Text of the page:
From: Deniz Bahadir (deniz.bahadir_at_[hidden])
Date: 2021-02-07 15:36:05
I recently made some interesting observation regarding Boost.Flyweight
and (hidden) symbol visibility and have now some questions regarding this.
In our company's code base we have been using Boost.Flyweight for
several years now, compiling it with GCC (and Clang) and it worked just
fine. (Thanks for it!)
However, lately we are trying to apply hidden symbol visibility to our
code base and some of our unit-tests started failing mysteriously. After
some intensive investigation I found out that it seems to be due to how
we used Boost.Flyweight.
We are instantiating it with some custom types, using the default
`boost::flyweights::static_holder` class, and are compiling it into a
shared library A. However, these Boost.Flyweight types are not only used
within that shared library A but also in some other shared library B and
in some unit-test executables which link against shared library A. (And
these unit-tests started failing.)
Reading the documentation of Boost.Flyweight and looking at the header
`boost/flyweight/static_holder.hpp` I realized that we should have used
`boost::flyweights::intermodule_holder` in the first place instead of
`boost::flyweights::static_holder`, because we were using
Boost.Flyweight from different shared libraries.
Still, with non-hidden visibility applied everything always worked
correctly even when using `boost::flyweights::static_holder`.
Looking at the generated symbols in the different shared libraries I
realized that these `static_holder` class types were marked as "unique
global symbol" (an GNU extension to the standard set of ELF symbol
bindings). So, all shared libraries and executables still used the same
single instance of that `static_holder` class (which is the reason why
With hidden symbol visibility applied by default, these symbols are now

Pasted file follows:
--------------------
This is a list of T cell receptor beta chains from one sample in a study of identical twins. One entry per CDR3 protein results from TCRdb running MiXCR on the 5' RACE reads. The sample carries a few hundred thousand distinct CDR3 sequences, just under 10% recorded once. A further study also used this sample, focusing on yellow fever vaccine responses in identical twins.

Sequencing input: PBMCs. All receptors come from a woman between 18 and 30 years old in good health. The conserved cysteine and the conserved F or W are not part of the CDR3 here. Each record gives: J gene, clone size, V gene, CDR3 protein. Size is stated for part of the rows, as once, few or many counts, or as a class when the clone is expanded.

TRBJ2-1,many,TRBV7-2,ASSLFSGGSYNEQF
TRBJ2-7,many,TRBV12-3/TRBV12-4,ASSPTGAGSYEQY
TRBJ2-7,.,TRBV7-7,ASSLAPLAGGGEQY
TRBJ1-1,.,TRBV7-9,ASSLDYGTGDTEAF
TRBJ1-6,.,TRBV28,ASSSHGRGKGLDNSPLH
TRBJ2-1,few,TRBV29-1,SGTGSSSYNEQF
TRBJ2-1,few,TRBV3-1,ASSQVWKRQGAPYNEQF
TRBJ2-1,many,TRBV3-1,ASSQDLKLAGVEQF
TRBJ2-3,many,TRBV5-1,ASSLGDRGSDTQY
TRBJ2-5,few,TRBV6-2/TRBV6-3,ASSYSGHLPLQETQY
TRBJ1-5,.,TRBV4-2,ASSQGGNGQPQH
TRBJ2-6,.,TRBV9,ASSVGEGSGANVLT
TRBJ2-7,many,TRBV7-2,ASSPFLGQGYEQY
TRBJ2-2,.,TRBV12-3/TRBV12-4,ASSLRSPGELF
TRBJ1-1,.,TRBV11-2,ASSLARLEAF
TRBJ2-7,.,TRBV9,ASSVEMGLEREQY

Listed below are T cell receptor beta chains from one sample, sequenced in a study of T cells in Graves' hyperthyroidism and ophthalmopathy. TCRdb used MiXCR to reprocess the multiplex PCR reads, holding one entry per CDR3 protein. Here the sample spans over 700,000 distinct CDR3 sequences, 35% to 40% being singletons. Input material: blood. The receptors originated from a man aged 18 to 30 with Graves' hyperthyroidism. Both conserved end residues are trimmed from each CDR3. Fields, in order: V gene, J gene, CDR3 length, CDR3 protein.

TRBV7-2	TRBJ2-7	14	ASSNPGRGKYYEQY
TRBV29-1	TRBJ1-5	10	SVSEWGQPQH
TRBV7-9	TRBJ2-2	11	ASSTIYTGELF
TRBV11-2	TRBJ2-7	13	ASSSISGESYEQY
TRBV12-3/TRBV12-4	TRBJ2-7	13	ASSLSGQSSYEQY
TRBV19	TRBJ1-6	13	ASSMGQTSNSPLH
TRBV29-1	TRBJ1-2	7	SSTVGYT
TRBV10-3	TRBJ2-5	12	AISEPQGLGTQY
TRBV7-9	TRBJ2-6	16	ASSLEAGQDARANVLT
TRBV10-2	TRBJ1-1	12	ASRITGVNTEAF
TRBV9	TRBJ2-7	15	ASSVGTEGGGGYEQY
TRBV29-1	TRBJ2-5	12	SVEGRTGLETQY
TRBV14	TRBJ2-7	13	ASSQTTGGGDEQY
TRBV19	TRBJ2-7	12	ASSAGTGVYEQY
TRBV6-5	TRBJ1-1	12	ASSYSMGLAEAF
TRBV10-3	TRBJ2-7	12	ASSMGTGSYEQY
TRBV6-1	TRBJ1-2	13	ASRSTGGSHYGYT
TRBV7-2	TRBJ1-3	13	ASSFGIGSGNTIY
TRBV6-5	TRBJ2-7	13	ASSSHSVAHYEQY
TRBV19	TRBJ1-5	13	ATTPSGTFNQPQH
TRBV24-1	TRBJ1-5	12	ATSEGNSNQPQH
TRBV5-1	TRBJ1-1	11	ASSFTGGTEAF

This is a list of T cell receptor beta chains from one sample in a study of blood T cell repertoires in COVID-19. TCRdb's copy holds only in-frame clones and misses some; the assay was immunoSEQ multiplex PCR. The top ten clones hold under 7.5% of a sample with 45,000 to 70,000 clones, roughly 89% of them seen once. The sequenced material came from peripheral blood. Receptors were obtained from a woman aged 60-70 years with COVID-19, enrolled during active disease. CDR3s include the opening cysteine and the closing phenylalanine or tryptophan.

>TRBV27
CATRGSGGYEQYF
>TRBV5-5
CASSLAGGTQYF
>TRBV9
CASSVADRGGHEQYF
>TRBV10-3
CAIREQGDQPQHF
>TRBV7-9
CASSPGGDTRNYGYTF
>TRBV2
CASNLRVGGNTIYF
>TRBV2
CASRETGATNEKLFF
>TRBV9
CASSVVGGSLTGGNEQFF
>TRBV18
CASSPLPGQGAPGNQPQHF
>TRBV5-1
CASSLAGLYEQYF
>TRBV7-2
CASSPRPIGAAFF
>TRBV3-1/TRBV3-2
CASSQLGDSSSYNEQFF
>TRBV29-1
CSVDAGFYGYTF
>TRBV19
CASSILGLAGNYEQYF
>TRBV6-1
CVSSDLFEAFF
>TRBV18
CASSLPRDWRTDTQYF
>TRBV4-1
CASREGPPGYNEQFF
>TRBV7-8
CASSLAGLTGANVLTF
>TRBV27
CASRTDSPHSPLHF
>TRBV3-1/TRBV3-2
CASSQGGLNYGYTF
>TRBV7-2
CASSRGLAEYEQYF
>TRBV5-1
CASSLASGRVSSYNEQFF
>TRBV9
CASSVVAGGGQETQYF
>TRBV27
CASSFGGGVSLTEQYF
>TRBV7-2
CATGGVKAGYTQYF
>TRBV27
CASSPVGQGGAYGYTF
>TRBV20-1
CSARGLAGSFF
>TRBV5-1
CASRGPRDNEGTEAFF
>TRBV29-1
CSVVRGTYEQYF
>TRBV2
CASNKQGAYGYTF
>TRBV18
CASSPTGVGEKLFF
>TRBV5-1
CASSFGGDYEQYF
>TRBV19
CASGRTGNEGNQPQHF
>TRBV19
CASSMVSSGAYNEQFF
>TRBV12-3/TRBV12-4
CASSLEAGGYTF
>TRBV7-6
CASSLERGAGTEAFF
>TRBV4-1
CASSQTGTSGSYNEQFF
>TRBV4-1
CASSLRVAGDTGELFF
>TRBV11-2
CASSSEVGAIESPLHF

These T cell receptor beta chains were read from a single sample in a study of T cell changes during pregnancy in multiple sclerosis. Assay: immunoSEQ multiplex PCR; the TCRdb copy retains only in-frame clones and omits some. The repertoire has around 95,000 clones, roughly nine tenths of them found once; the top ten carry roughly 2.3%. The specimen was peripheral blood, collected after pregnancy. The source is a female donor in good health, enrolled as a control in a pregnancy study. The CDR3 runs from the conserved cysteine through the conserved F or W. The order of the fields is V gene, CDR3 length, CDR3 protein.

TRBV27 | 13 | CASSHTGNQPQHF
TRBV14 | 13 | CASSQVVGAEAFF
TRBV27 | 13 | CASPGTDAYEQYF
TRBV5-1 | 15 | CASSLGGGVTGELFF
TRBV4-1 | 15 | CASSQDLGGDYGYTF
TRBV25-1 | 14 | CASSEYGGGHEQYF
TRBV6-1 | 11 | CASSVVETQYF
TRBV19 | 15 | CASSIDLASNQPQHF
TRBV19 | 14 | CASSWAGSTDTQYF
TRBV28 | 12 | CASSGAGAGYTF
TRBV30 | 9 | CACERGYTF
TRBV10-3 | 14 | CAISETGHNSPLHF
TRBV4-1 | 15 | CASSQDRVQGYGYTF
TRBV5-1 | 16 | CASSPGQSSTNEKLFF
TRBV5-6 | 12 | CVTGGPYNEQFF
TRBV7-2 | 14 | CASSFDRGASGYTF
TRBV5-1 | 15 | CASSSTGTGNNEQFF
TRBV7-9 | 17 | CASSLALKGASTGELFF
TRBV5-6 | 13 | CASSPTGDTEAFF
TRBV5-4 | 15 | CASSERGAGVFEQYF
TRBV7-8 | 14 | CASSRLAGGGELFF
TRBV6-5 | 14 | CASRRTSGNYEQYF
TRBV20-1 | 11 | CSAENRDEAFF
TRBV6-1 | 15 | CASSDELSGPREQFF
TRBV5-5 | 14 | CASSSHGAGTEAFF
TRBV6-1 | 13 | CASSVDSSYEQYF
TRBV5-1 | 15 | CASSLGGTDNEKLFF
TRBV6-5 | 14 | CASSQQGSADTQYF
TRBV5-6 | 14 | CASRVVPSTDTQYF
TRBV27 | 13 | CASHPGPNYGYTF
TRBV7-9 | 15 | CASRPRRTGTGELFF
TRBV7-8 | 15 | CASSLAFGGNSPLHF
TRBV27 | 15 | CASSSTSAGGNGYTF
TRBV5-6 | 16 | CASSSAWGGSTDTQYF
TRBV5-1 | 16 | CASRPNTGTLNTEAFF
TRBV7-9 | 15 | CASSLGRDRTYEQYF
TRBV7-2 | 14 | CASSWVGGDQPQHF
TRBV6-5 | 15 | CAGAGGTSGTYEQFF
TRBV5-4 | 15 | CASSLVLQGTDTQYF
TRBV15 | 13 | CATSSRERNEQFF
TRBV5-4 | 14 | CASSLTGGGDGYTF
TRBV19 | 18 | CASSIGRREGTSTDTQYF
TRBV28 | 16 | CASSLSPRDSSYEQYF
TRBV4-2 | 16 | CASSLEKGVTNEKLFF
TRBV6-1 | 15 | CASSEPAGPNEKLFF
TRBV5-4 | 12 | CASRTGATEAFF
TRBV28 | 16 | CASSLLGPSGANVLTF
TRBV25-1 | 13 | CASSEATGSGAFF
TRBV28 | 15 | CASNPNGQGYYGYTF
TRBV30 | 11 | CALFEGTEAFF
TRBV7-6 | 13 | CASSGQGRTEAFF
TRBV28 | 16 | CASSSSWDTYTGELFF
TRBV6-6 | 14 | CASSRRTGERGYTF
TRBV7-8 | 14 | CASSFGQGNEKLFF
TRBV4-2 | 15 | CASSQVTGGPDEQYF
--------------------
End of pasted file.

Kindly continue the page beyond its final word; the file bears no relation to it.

marked as local symbols (from the BSS section). So, each shared library
as well as the executables have their own version of the `static_holder`
class types (which would explain why the equality-comparisions between
different Boost.Flyweight variables in our unit-tests now started failing).
If I understand it correctly, using
`boost::flyweights::intermodule_holder` is the right thing to do, in
particular with hidden symbol visibility.
However, apart from longer program startup times, what other
disadvantages might it have to use the `intermodule_holder` instead of
the `static_holder` (assuming it still would be marked as "unique global
And if, as it seems, `static_holder` has some advantages in general,
would it be possible to (maybe conditionally) mark the `static_holder`
(and/or `static_holder_class`) class with `BOOST_SYMBOL_VISIBLE` or
something similar to allow using it even with hidden symbol visibility
from different shared libraries?
- Only applying default visibility to the template instantiations is
ignored by GCC (with warning: "type attributes ignored after type is
already defined [-Wattributes]").
- Besides, the C++ standard does not allow applying C++ attributes to
template instantiations. (There was a proposal for allowing it,
wg21.link/p0537, but I do not know what happened to it.)
Would you have any other recommendations or suggestions I did not think
Thanks for any help or opinion,
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